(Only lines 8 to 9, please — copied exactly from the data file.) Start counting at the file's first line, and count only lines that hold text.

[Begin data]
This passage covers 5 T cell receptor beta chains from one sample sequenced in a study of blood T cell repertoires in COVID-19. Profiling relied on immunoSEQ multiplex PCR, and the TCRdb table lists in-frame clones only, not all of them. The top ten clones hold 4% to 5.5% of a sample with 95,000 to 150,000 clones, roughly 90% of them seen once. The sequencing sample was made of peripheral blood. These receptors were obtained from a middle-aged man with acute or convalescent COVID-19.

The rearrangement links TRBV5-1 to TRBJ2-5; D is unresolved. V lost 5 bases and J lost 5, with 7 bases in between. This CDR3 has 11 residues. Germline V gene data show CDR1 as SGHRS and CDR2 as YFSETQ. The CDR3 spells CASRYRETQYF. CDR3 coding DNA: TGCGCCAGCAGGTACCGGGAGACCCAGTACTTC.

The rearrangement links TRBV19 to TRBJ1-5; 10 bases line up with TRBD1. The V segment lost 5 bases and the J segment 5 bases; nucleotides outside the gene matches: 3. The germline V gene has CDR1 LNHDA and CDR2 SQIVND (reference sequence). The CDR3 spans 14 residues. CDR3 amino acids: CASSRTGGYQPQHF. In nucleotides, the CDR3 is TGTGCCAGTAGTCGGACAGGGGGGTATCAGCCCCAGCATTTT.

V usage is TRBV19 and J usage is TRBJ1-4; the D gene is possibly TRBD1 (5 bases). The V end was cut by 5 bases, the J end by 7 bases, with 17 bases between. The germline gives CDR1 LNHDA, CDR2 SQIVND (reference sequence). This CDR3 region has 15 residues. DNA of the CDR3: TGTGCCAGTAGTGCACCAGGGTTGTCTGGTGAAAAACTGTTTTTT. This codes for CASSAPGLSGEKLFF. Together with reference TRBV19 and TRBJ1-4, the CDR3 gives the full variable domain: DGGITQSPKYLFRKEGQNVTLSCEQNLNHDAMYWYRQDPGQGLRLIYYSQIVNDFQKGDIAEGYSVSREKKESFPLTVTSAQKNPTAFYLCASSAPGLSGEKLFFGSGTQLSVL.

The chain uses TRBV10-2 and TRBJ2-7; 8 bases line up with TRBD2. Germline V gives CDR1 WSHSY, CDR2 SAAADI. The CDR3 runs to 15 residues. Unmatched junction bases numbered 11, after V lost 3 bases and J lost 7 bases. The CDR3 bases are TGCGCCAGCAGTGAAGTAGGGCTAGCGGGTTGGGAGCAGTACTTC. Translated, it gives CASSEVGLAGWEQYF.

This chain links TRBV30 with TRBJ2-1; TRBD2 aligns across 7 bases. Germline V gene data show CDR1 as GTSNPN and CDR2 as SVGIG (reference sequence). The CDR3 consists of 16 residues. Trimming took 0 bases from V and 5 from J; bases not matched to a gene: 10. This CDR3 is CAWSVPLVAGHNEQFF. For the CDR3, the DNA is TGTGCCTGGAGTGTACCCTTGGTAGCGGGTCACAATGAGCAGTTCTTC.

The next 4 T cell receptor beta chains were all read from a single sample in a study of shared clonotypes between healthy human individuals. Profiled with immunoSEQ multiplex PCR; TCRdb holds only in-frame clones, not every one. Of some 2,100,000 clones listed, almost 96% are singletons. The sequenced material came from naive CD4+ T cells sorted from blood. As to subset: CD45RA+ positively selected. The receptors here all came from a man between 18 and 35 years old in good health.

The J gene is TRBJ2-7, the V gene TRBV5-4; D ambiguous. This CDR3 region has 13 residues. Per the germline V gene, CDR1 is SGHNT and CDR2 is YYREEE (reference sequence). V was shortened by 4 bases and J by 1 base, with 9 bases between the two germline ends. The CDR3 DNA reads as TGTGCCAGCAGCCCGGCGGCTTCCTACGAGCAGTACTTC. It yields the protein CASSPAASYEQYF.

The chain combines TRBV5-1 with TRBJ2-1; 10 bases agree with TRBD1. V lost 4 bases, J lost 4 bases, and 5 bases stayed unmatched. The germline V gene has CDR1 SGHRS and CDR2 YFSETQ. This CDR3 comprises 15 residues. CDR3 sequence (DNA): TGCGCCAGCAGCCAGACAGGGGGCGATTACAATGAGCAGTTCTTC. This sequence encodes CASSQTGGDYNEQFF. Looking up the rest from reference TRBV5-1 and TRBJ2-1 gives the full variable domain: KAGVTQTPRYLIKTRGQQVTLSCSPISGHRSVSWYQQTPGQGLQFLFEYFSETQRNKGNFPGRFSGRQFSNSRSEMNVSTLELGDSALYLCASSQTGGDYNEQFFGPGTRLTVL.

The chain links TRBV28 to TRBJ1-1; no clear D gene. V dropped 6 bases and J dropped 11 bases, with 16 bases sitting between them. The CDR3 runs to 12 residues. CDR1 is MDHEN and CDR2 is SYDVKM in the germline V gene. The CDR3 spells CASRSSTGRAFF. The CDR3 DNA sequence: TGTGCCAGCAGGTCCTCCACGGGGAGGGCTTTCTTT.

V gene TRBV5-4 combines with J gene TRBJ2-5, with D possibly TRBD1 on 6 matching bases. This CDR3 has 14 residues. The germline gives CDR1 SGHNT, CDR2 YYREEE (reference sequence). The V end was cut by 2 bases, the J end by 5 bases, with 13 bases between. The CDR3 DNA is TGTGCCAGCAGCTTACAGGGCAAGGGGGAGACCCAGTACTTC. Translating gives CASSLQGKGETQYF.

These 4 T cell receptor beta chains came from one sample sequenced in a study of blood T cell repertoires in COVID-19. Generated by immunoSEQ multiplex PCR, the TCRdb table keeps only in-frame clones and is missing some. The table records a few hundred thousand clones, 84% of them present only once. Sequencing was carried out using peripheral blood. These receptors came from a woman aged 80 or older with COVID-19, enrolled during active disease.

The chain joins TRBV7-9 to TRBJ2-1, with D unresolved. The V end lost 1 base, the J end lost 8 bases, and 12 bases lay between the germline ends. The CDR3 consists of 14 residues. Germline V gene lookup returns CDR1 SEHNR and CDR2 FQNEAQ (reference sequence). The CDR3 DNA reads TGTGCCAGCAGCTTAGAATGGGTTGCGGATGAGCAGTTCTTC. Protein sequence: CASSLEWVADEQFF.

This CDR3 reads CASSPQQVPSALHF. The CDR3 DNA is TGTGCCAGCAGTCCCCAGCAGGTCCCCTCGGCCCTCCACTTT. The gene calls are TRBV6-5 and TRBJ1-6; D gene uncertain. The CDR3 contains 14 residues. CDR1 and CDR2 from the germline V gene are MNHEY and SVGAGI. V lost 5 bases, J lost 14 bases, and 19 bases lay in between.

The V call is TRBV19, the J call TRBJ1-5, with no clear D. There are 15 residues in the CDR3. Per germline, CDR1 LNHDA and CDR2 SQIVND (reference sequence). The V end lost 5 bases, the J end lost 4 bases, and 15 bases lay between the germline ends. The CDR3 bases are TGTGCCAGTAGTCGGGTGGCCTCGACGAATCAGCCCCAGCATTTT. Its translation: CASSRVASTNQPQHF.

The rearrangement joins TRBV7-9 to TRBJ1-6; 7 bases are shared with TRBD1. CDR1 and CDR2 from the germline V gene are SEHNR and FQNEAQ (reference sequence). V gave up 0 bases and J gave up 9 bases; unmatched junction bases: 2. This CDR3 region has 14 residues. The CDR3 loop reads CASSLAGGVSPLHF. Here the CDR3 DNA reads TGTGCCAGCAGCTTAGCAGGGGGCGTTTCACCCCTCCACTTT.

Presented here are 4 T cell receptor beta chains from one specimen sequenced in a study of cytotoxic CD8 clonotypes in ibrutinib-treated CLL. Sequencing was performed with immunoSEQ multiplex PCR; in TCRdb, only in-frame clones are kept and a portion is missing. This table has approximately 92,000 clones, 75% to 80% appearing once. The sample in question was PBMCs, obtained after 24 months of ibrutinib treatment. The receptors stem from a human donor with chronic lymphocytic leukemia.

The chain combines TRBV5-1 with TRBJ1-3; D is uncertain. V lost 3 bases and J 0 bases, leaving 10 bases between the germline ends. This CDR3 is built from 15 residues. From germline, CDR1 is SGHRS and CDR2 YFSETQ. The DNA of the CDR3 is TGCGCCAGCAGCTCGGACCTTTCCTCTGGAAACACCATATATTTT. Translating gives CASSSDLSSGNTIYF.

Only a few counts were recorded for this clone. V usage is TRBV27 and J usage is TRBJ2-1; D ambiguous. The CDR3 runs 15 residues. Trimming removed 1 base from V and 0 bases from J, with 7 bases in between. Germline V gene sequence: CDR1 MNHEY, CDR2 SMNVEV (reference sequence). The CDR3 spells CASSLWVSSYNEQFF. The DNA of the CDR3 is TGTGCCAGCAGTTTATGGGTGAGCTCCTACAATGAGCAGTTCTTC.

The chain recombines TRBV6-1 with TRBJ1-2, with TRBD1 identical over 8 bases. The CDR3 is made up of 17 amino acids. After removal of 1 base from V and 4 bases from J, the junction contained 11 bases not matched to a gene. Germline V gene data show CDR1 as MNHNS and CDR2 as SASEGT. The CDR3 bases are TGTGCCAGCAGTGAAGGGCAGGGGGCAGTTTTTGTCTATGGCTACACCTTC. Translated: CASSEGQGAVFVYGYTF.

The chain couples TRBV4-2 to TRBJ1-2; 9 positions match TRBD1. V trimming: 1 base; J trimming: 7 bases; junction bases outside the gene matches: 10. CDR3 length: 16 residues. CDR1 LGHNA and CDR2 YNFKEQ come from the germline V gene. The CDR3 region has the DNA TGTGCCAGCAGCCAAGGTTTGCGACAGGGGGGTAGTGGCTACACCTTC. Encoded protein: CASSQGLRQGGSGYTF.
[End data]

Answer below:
The J gene is TRBJ2-7, the V gene TRBV5-4; D ambiguous. This CDR3 region has 13 residues. Per the germline V gene, CDR1 is SGHNT and CDR2 is YYREEE (reference sequence). V was shortened by 4 bases and J by 1 base, with 9 bases between the two germline ends. The CDR3 DNA reads as TGTGCCAGCAGCCCGGCGGCTTCCTACGAGCAGTACTTC. It yields the protein CASSPAASYEQYF.

The chain combines TRBV5-1 with TRBJ2-1; 10 bases agree with TRBD1. V lost 4 bases, J lost 4 bases, and 5 bases stayed unmatched. The germline V gene has CDR1 SGHRS and CDR2 YFSETQ. This CDR3 comprises 15 residues. CDR3 sequence (DNA): TGCGCCAGCAGCCAGACAGGGGGCGATTACAATGAGCAGTTCTTC. This sequence encodes CASSQTGGDYNEQFF. Looking up the rest from reference TRBV5-1 and TRBJ2-1 gives the full variable domain: KAGVTQTPRYLIKTRGQQVTLSCSPISGHRSVSWYQQTPGQGLQFLFEYFSETQRNKGNFPGRFSGRQFSNSRSEMNVSTLELGDSALYLCASSQTGGDYNEQFFGPGTRLTVL.